Recent signs of easing inflation pressures and a slowing US economy could allow the central bank to dial back the pace of interest rate hikes, Federal Reserve Governor Christopher Waller said on Wednesday.
The Fed has embarked on an aggressive campaign to rein in surging prices this year, raising its benchmark lending rate six times, including four consecutive mammoth moves of 0.75 percentage points.
But positive developments in the latest data "have made me more comfortable considering stepping down to a 50-basis-point hike" in December, Waller said in a speech, although he stressed that more rate increases are still needed to bring inflation down.
His comments came after reports showing inflation eased in October, with the consumer price index logging its lowest annual pace since January -- fueling hopes that soaring costs will start to pull back.
Russia's war in Ukraine this year has sent food and fuel prices soaring, and the US annual inflation rate reached a harsh 9.1 percent in June, its highest in four decades.
Waller noted that the pullback in prices was "widespread," involving a deceleration in services costs and the first drop since March in core goods prices, which strip out the volatile food and energy segments.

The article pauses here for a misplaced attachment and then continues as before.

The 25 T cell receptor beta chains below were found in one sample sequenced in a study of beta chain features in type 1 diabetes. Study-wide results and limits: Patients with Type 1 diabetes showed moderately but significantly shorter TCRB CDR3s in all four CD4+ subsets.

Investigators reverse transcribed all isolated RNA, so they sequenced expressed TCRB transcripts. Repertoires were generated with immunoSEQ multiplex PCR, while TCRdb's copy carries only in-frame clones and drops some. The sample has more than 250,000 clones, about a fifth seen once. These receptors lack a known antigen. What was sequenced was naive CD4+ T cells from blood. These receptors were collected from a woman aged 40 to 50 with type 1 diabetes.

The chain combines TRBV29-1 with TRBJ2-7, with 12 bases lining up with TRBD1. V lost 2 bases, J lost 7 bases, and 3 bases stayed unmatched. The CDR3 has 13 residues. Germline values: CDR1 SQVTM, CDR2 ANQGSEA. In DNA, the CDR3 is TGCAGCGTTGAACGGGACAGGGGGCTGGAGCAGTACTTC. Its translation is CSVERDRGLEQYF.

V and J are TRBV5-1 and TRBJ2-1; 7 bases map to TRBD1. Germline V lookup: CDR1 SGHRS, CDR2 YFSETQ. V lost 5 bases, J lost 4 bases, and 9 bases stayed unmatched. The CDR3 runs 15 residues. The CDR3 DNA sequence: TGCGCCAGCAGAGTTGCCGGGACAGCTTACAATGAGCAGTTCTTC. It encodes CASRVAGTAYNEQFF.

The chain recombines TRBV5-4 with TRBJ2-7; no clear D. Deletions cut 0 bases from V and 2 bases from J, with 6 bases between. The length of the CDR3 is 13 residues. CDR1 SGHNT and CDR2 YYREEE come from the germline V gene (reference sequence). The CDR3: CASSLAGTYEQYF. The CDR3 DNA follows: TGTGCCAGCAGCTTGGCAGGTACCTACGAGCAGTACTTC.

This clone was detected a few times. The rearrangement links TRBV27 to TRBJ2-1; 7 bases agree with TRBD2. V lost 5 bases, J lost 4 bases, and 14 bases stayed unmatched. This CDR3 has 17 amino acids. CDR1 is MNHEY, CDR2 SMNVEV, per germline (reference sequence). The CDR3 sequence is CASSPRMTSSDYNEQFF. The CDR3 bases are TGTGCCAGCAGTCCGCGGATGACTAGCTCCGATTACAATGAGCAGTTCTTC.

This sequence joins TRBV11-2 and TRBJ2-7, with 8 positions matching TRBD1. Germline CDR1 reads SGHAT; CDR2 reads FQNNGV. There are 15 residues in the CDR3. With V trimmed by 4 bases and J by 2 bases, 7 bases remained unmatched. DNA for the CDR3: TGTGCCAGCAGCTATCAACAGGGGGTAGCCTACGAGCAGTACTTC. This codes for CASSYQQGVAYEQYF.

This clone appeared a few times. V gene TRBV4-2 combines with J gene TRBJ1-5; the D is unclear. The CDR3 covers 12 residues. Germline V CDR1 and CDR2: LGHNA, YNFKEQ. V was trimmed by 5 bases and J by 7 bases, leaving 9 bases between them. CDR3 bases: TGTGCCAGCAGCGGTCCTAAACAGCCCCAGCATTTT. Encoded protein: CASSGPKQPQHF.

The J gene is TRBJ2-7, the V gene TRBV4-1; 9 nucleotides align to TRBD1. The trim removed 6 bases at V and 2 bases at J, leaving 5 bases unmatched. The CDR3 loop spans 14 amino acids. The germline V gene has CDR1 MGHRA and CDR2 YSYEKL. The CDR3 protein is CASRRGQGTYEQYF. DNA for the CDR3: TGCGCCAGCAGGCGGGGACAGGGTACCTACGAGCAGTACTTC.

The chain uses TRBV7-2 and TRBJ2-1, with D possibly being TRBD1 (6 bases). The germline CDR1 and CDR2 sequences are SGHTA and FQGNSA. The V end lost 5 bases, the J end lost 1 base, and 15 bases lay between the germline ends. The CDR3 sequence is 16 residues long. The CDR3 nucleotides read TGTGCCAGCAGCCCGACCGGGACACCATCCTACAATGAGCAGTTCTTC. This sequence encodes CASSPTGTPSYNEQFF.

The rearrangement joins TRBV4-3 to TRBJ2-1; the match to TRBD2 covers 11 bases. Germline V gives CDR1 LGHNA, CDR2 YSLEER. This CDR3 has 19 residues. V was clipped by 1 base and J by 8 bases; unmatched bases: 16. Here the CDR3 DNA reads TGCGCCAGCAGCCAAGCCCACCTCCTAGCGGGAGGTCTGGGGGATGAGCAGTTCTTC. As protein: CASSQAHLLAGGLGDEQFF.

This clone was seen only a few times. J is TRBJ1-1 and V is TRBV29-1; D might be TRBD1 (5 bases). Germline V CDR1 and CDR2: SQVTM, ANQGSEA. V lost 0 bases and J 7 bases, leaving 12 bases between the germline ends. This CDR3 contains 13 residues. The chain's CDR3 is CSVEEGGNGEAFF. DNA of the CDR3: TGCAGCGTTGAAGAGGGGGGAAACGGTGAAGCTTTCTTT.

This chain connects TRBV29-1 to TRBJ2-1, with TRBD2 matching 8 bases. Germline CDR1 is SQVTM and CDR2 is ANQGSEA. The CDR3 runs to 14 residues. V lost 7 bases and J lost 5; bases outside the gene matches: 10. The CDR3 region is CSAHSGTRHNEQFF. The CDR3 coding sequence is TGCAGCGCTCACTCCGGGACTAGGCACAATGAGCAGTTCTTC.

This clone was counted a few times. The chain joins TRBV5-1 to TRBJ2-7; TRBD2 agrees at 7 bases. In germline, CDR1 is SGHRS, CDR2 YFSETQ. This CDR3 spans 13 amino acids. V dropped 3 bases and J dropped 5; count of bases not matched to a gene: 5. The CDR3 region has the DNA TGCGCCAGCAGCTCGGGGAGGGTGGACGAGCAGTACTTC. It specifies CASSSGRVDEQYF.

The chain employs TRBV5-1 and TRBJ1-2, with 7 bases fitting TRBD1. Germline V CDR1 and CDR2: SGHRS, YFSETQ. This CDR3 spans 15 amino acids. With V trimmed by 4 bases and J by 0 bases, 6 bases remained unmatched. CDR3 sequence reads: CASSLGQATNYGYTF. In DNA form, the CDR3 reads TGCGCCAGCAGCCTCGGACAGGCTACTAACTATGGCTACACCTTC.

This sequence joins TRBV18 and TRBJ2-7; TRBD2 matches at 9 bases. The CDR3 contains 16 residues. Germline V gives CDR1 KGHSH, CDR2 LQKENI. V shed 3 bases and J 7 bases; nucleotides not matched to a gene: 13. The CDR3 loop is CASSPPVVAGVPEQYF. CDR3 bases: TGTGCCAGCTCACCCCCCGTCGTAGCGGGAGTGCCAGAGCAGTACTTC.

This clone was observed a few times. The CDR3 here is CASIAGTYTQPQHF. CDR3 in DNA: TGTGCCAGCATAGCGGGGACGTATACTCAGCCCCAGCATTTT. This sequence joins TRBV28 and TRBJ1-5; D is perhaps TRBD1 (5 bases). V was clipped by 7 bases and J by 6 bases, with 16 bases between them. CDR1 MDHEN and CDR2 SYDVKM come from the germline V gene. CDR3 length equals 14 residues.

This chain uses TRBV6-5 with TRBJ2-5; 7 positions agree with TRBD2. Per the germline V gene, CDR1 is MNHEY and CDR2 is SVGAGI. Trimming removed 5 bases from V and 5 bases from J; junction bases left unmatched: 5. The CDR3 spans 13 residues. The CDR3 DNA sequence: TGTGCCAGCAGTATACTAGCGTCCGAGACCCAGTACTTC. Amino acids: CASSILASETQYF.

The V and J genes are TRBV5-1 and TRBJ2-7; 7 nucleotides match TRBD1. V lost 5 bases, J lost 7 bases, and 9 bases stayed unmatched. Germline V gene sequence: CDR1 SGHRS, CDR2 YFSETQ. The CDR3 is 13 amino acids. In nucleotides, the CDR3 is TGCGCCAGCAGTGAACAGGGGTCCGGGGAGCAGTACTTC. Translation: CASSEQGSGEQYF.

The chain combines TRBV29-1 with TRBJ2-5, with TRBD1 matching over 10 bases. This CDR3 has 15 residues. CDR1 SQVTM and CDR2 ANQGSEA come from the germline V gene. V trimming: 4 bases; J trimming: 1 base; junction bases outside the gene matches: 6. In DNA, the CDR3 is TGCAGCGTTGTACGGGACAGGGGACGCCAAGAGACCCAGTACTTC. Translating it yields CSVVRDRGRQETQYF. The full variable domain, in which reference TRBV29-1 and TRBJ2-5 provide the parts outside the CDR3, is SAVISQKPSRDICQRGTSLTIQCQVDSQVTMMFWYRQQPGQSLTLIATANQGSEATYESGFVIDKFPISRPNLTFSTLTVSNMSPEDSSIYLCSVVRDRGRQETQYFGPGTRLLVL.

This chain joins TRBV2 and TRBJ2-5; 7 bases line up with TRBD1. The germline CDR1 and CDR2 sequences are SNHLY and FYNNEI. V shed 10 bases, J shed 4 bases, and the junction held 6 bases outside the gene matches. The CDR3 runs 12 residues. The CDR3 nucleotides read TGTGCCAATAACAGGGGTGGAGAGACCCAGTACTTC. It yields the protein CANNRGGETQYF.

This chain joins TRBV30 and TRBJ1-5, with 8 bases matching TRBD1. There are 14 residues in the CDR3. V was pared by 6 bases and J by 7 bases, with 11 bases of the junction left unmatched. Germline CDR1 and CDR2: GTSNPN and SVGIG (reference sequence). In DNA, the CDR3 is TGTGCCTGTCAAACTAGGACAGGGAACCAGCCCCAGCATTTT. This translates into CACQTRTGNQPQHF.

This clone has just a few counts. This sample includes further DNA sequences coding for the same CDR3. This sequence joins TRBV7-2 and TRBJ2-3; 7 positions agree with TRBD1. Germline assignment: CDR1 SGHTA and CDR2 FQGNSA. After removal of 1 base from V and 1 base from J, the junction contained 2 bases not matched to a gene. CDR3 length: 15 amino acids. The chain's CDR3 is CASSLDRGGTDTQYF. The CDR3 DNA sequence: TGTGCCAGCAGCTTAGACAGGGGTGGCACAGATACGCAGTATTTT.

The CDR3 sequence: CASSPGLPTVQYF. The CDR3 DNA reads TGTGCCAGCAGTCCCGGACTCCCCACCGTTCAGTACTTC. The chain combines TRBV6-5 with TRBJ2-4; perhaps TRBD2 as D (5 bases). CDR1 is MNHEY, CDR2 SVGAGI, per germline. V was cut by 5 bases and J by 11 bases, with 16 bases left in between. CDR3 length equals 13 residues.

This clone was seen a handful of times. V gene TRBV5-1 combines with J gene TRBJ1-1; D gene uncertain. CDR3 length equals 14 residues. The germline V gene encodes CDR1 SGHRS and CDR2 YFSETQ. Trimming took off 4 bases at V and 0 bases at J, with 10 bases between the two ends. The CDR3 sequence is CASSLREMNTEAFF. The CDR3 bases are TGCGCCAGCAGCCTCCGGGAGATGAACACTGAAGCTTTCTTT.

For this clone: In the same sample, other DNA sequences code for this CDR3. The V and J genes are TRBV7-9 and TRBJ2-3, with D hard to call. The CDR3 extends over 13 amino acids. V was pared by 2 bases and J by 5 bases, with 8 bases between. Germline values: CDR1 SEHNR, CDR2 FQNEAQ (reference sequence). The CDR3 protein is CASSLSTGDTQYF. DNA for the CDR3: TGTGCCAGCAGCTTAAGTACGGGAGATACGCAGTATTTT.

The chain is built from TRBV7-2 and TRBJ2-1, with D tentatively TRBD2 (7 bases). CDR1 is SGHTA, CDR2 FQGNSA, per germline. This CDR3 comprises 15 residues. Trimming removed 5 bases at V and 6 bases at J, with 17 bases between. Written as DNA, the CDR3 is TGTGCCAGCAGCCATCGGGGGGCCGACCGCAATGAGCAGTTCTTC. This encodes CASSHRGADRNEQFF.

But he cautioned that "one report does not make a trend," adding that it remains too early to conclude that prices are heading sustainably down.
"More interest rate hikes are needed to get inflation down," he said in the speech prepared for delivery to a conference in Phoenix, Arizona.
- Still 'significant' -
While inflation remains well above the Fed's two percent target, there has been a growing number of voices advocating for smaller steps in the coming months.
Fed Vice Chair Lael Brainard said Monday it would likely be "appropriate soon" for the US central bank to slow the pace of interest rate increases, but she agreed more moves will be needed in the fight against inflation.
She noted that it will take time for the Fed's policy moves to flow through to the economy, adding that moving at a more "deliberate" pace would allow officials to assess the data.
Fed officials walk a tightrope to try and tamp down prices while avoiding an economic downturn.
The central bank's actions have rippled through the economy, with the interest-sensitive housing sector slowing most significantly.
Further rate hikes are expected to dampen consumer and business spending, making it more attractive to save rather than spend.
And Waller said even if the policy-setting Federal Open Market Committee shifted to a half-point step at the December meeting, "this would still be a very significant tightening action," and the final path will depend on how the economy behaves.